Q&A: Charge reconciliation

Thursday, June 4, 2020

Editor's note: This Q&A is included in NAHRI's 2020 State of the Revenue Integrity Industry Report. Click here to read the full report and participate in 2020 Revenue Integrity Week activities. 

The following is a question and answer session with Lisa Kanivetsky, BA, CPC, CHRI, operations director at Guidehouse, on charge reconciliation practices as reported in NAHRI’s 2020 State of the Revenue Integrity Industry Survey. Kanivetsky is a NAHRI Advisory Board member.


Q. Most respondents (35%) stated that operational departments are responsible for reconciling their own charges with regular support from revenue integrity. What recommendations do you have for revenue integrity team members and operational departments involved in the charge reconciliation process?

A. I think 35% is a great start; however, I would encourage all revenue integrity teams to work directly with the operational leaders to design and support charge reconciliation at the cost center or department level for 100% of revenue-producing departments.


Q. Approximately 60% of respondents have a turnaround time of 1–3 days for reconciling charges. What should revenue integrity look for during this time frame?

A. I would suggest looking at gross charges and comparing those to budgeted gross charges and doing a “gut” test. For example, if you have a budget of $100,000 of daily gross charges and you show $500,000 on your revenue and usage report, you need to figure out why—regardless of whether your volumes were way up for the day—there is such a large discrepancy. Conversely, if only $5,000 shows up on your revenue and usage—with a gross budget of $100,000—then you’re on another hunt for charges. But if your gross and actual charges are within a comfortable range as defined by your revenue integrity and operations leaders, then it’s a match.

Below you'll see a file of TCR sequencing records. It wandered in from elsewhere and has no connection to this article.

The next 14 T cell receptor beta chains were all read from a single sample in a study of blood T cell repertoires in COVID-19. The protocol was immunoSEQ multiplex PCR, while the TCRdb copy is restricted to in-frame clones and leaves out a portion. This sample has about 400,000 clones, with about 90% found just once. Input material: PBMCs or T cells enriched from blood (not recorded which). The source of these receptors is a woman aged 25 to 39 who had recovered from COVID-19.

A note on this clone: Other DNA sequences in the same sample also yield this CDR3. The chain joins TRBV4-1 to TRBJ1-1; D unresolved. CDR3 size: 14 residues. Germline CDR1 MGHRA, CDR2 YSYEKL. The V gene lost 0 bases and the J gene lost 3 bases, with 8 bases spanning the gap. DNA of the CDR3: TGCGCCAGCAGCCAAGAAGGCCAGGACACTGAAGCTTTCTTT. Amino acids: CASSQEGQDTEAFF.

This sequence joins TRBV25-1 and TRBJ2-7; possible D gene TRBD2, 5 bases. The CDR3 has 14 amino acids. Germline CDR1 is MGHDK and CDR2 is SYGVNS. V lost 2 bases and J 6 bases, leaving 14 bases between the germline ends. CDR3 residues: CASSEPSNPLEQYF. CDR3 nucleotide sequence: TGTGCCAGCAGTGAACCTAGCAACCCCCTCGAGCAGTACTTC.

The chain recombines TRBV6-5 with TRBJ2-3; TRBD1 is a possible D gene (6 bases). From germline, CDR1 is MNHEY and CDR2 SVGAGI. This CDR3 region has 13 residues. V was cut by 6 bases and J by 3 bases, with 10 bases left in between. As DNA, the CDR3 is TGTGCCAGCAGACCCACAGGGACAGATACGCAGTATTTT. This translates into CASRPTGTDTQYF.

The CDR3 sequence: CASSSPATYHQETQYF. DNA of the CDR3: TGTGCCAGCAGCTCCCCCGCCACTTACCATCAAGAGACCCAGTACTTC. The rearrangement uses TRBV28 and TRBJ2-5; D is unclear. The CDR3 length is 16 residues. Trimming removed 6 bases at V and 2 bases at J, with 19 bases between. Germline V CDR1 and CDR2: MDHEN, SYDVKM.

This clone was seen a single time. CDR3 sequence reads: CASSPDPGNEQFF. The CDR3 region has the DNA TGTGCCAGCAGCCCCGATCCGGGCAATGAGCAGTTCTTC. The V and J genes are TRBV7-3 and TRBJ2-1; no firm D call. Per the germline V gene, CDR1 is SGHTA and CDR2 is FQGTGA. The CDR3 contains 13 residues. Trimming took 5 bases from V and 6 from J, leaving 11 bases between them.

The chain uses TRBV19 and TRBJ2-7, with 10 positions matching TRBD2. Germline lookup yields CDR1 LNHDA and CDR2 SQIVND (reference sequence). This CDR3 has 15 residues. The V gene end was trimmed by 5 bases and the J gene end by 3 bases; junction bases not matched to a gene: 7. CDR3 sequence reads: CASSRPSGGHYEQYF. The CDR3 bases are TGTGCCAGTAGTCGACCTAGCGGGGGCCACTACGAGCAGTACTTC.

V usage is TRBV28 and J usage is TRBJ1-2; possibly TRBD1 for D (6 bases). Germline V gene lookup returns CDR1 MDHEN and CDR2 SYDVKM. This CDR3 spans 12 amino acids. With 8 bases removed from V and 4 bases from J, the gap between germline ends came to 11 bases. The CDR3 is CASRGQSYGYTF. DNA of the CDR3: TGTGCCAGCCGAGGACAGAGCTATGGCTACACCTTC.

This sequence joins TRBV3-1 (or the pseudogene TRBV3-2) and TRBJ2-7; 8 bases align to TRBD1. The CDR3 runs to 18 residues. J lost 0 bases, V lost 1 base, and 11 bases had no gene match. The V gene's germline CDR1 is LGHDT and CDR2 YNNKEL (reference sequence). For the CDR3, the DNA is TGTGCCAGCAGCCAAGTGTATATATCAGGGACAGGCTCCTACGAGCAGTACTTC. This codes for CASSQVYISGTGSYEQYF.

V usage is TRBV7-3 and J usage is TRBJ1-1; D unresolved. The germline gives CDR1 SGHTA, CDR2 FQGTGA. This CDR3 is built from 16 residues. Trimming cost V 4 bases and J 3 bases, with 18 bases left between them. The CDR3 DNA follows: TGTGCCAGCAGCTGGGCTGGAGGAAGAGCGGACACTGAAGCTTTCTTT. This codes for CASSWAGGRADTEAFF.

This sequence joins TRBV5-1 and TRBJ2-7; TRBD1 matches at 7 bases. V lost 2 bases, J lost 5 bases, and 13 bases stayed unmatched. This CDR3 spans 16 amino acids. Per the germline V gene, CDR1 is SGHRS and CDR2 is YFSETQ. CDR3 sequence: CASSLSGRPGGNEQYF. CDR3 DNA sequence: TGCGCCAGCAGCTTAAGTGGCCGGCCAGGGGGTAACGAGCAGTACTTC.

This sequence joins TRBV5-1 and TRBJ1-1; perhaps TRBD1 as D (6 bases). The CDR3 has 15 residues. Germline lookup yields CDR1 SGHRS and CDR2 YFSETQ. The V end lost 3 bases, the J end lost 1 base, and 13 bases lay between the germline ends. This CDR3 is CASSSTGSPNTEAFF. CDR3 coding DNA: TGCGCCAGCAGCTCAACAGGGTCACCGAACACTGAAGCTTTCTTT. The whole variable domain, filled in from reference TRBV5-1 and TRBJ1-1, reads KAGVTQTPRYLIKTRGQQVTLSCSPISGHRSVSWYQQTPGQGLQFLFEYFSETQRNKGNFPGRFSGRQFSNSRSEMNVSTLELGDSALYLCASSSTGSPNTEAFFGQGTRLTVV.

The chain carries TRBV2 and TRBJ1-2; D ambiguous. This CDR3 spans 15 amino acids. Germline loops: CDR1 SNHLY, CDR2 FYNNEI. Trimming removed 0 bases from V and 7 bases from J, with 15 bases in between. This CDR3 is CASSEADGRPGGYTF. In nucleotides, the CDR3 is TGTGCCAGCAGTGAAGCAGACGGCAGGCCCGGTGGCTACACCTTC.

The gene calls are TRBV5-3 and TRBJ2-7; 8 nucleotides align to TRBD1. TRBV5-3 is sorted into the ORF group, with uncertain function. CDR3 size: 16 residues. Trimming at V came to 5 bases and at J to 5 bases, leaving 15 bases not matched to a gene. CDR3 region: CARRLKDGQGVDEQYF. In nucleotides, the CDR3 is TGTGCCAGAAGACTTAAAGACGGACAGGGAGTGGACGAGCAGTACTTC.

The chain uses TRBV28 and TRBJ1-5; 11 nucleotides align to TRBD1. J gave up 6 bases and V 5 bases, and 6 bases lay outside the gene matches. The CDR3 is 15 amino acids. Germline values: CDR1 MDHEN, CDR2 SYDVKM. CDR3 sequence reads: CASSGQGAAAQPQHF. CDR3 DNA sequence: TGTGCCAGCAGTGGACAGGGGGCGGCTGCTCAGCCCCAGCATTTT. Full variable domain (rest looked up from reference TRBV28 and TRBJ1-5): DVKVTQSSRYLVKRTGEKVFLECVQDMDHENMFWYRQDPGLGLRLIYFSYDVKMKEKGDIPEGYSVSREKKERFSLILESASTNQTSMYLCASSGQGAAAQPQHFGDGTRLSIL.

Q. CMS tasks facilities to have a policy for "carving out" procedures that include active monitoring so that observation hours are not reported for the same time frame. Approximately 27% of respondents say revenue integrity is responsible for this process. What recommendations do you have for carve-outs?

A. Wow! If I’m reading this correctly, 27% of respondents are performing manual carve-outs. This percentage is extremely high, and this method is time consuming and prone to errors. I would recommend coming up with a standard—CMS has provided a couple of options—and working with IT to automate the carve-out time.


Q. Nearly half (45%) of respondents use automation or technology to monitor charge reconciliation practices for consistency and appropriateness. What should revenue integrity look for when using technology for this purpose?

A. I love the idea of using technology for charge reconciliation. However, I would caution that it can only be used at a high level (e.g., general check of $100,000 projected, $101,000 generated, volumes are within projected standard). When one needs to troubleshoot—what I like to call the fun part—it is always driven by an individual expert. You must understand volumes, schedules, clinical services provided, chargemaster and charging rules, and EHR configuration.


Found in Categories: 
Billing and Claims, Revenue Integrity

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